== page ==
Published: 10/18/2020 1:44:29 PM My philosophy has always been, “Expect the worst, and maybe you’ll be pleasantly surprised.” This ...
Published: 10/18/2020 1:44:29 PM
My philosophy has always been, “Expect the worst, and maybe you’ll be pleasantly surprised.”
This self-protective response to disappointment never served me well, especially as I tried to manage the anxiety of dealing with a pandemic in a country run by an insane, wannabe dictator. When I got together with friends via Zoom or for walks and outdoor get-togethers, our conversations would often devolve into our fears for the future. What if Trump steals the election? What if there’s a civil war? What if we all get COVID and die? The “what-ifs” fueled my insomnia and haunted my thoughts. I cycled, ate chocolate, meditated, but my mind was still shrouded with obsessive thoughts of gloom and doom. In late May, I confessed to my friend, Randi Klein, that I was drowning in negativity. Her advice: “Paul Spector’s ‘coffee and calling’ group is on Zoom. You should join.”
Like many of us, former Northampton City Councilor Paul Spector felt the need to do something after Trump was elected. He began making phone calls to legislators, but activism done in solitude proved to be a disconnecting experience, which only added to his despair. He reached out to some friends to join him at his home for a weekly Friday morning “coffee and calling.”
Eventually, about 20 friends and neighbors would gather each week to take action in community. Paul began each meeting with a brief, relevant and always upbeat talk, followed by opportunities to take action together. The meetings provided, in Paul’s words, “a lift” during these challenging times.
When the pandemic ended life as we knew it in March, “coffee and calling” came to a grinding halt, but only temporarily. One month later, Paul switched to Zoom, and his audience multiplied. Today, activists from Northampton to Napa tune in on Wednesday evenings or Friday mornings. Paul is a polling wonk and gives regular election updates from reputable sources. He often starts his meeting with a list of the week’s reasons for optimism. Most importantly, viewers have the opportunity to take action. His “Postcards to Voters” initiative resulted in more than 50,000 postcards providing voting information sent to voters in Florida and other states. Today, the 400 active members of the Friday Action Group have mailed thousands of packets, postcards and letters to Democrats in Bucks County, Pennsylvania, to help score a Biden victory in this crucial swing state.
In August, Paul’s activists recruited attendees for “Pro-Democracy, Anti-Trump: A Virtual FUNdraiser in Three Acts,” an uber-successful virtual event he organized that raised about $200,000 for The Lincoln Project, The Movement Voter Project and Swing Left. The genius of Paul’s leadership is his ability to create a working group that is flexible and committed enough to pivot from postcards to fundraising, from letter writing to phone banking, in the spirit of working together for the same outcome.
I attended my first virtual meeting on May 22 and was amazed to see so many familiar faces in the gallery. I don’t remember the subject of that meeting, but when the meeting ended, I felt a sense of hope that I hadn’t experienced in weeks. I have looked forward to my Friday morning dose of optimism ever since. I have also appreciated the voices of my fellow Friday activists. At a recent meeting, encouraging our group to not fall victim to Trump’s efforts to “throw us off our game,” Paul reminded us that the last time a candidate was doing as well in the polls as Biden was 56 years ago, when Lyndon Johnson ran against Barry Goldwater. He encouraged us to spread the message that we are winning!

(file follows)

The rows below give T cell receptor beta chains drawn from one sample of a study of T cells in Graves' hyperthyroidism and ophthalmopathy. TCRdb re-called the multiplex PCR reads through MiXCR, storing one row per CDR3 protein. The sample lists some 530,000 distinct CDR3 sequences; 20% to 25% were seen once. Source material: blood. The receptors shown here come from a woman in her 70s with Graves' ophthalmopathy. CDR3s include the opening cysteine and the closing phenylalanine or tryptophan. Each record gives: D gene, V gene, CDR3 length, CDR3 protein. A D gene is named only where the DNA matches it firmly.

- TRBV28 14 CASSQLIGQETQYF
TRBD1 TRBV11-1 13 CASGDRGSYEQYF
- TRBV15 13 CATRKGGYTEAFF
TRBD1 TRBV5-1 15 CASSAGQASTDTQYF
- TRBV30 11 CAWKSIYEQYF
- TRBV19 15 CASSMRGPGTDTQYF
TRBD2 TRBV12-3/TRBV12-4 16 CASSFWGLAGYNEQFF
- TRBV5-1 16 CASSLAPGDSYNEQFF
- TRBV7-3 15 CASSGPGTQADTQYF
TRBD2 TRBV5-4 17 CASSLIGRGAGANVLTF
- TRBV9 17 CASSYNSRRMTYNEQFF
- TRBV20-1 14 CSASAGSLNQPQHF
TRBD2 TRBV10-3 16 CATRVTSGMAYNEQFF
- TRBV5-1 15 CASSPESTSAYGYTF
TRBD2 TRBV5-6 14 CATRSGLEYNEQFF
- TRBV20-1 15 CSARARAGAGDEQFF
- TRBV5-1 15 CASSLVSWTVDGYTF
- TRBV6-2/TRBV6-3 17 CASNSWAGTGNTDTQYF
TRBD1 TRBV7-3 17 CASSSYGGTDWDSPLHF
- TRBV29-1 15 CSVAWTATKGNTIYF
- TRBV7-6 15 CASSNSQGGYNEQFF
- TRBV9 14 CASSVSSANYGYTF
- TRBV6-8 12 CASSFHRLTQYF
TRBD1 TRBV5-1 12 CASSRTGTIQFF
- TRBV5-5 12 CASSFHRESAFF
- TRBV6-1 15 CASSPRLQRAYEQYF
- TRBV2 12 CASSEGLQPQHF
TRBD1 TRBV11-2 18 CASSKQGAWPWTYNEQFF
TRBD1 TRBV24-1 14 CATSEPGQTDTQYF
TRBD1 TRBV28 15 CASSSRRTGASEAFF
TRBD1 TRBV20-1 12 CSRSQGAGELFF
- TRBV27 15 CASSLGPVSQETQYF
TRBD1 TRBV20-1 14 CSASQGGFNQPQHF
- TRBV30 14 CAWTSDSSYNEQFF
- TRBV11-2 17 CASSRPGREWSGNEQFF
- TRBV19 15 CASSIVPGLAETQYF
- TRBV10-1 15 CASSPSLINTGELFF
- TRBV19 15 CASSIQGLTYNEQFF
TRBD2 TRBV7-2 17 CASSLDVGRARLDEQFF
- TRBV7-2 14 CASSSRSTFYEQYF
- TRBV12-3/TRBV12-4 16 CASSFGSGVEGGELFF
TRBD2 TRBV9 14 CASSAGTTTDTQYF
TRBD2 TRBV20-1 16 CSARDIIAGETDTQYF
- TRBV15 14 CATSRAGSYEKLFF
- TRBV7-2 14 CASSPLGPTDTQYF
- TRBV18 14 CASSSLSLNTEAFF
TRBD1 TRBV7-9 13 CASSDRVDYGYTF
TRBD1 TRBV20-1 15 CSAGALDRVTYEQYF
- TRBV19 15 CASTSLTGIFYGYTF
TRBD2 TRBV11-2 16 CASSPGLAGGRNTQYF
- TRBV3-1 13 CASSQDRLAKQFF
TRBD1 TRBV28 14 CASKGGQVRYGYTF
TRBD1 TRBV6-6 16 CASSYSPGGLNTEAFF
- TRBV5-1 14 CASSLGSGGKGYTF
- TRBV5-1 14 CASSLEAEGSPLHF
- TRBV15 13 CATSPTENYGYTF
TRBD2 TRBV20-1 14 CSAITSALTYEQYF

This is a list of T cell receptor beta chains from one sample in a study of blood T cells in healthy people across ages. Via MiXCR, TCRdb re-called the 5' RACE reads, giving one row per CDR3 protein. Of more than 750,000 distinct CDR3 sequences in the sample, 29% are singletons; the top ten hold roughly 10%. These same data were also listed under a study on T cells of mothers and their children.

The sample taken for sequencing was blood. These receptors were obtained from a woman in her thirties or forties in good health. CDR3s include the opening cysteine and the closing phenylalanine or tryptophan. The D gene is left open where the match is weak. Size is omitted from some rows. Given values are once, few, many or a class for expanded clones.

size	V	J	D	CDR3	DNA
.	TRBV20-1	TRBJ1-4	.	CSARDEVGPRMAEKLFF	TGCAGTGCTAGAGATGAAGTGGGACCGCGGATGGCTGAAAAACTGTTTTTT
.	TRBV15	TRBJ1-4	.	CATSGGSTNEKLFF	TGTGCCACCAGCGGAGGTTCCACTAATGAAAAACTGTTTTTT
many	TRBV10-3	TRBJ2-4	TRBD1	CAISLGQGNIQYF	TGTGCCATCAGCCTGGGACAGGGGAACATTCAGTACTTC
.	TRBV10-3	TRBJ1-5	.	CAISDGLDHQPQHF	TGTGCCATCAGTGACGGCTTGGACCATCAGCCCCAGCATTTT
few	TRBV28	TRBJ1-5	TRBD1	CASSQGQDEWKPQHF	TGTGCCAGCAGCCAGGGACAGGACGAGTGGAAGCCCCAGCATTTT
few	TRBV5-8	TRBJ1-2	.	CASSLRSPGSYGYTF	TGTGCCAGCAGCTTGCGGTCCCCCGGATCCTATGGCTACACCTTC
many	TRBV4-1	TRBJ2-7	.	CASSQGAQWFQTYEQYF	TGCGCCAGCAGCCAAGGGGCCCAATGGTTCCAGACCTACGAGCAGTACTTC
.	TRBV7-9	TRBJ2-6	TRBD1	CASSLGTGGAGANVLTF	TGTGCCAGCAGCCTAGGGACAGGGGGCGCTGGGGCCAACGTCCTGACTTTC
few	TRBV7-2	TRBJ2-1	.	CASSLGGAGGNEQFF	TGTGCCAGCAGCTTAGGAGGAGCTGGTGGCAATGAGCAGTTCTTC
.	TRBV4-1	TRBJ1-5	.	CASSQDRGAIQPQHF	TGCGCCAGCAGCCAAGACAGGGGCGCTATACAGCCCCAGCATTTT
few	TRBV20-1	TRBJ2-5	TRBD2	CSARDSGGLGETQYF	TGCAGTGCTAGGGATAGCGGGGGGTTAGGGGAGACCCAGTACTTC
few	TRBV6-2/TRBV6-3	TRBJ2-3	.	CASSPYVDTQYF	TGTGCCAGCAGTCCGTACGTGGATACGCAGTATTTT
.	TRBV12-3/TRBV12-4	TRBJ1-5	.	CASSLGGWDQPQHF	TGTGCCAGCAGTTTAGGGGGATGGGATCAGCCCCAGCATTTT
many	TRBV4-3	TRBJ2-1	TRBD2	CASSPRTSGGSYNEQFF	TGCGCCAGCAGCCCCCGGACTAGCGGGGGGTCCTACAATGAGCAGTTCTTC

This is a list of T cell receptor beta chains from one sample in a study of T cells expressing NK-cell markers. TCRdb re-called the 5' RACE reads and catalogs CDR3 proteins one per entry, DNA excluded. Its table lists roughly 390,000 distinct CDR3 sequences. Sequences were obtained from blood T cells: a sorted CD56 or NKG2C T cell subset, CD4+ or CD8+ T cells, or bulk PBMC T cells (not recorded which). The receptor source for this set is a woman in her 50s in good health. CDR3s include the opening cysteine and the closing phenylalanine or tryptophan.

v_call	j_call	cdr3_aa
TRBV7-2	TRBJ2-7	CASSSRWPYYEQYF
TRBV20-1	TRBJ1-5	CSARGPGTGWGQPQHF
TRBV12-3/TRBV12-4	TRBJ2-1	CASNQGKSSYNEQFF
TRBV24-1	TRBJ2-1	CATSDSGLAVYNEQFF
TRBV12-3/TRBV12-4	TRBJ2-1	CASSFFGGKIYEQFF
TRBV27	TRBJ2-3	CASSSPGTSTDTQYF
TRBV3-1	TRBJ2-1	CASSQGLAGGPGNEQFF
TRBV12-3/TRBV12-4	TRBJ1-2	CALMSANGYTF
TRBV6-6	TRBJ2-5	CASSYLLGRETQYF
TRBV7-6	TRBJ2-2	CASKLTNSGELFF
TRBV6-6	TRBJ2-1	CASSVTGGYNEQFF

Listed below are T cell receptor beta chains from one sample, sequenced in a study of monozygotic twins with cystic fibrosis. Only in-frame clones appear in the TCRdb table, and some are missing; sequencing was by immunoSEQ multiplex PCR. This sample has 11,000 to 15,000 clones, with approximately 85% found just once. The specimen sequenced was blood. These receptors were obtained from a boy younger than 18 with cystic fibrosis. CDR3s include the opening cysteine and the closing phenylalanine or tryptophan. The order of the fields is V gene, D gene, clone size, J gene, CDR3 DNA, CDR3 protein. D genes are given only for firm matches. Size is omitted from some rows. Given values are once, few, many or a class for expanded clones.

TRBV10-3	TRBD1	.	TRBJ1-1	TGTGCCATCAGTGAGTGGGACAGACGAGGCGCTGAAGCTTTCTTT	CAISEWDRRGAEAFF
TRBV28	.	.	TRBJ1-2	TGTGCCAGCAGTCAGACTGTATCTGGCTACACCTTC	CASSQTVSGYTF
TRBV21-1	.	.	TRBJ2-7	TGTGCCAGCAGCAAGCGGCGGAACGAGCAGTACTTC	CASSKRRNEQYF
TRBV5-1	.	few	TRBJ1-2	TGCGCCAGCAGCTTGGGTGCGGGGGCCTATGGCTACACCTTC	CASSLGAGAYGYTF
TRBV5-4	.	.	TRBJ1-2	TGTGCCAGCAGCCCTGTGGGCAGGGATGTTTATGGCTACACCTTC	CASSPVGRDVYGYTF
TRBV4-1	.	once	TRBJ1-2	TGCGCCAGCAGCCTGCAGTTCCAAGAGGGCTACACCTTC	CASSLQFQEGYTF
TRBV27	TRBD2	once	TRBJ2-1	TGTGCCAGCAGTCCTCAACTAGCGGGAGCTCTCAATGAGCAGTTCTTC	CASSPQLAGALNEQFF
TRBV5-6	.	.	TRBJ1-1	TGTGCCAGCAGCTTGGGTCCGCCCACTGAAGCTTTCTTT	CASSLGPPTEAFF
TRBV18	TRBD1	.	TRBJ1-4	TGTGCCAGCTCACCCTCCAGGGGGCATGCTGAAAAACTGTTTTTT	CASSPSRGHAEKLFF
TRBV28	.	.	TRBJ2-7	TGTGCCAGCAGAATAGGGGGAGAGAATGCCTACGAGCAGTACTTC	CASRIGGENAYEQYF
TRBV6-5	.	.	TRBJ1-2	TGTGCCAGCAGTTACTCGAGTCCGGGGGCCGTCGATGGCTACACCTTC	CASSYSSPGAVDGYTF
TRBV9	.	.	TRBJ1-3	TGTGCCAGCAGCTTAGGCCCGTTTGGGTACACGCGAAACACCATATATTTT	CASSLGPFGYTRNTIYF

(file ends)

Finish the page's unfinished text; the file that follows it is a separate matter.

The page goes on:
Later in the meeting, Michael Kesten, the Friday Action Group’s tech genius, gave a sobering reminder of the chain of events that fueled Hitler’s ultimate takeover of Germany. “It didn’t all happen at once. The first step was to find scapegoats. Then find the thugs. Then, all under the guise of law and order, the economy improved … the death of truth replaced by propaganda.” In 1938, when Michael’s father left Austria, it was too late. “The 1932 election was the only way to stop it (Hitler).”
Michael’s lesson: “This election is the last chance. If the U.S. goes, there is no force on Earth that can bring back democracy … We have the chance to fix this.” Michael’s prophetic warning replicated my own fears as an adult child of Holocaust survivors. But rather than retreat, I doubled down, taking advantage of additional opportunities to get out the vote. I am convinced that the other 182 people on that call also responded to Michael’s challenge to “fix this.” I am so grateful to my friend, Randi, for suggesting I join The Friday Action Group, which in her words, “nurtures my hopes, not my fears.”
“The best antidote to political fear and despair is collective action.” Paul Spector’s mantra has become our group’s motto that will keep us focused on strengthening our democracy well beyond the Nov. 3 election, whatever the outcome. Interested? Go to thefridayactiongroup.weebly.com.
Sara Weinberger of Easthampton is a professor emerita of social work and writes a monthly column. She can be reached at firstname.lastname@example.org.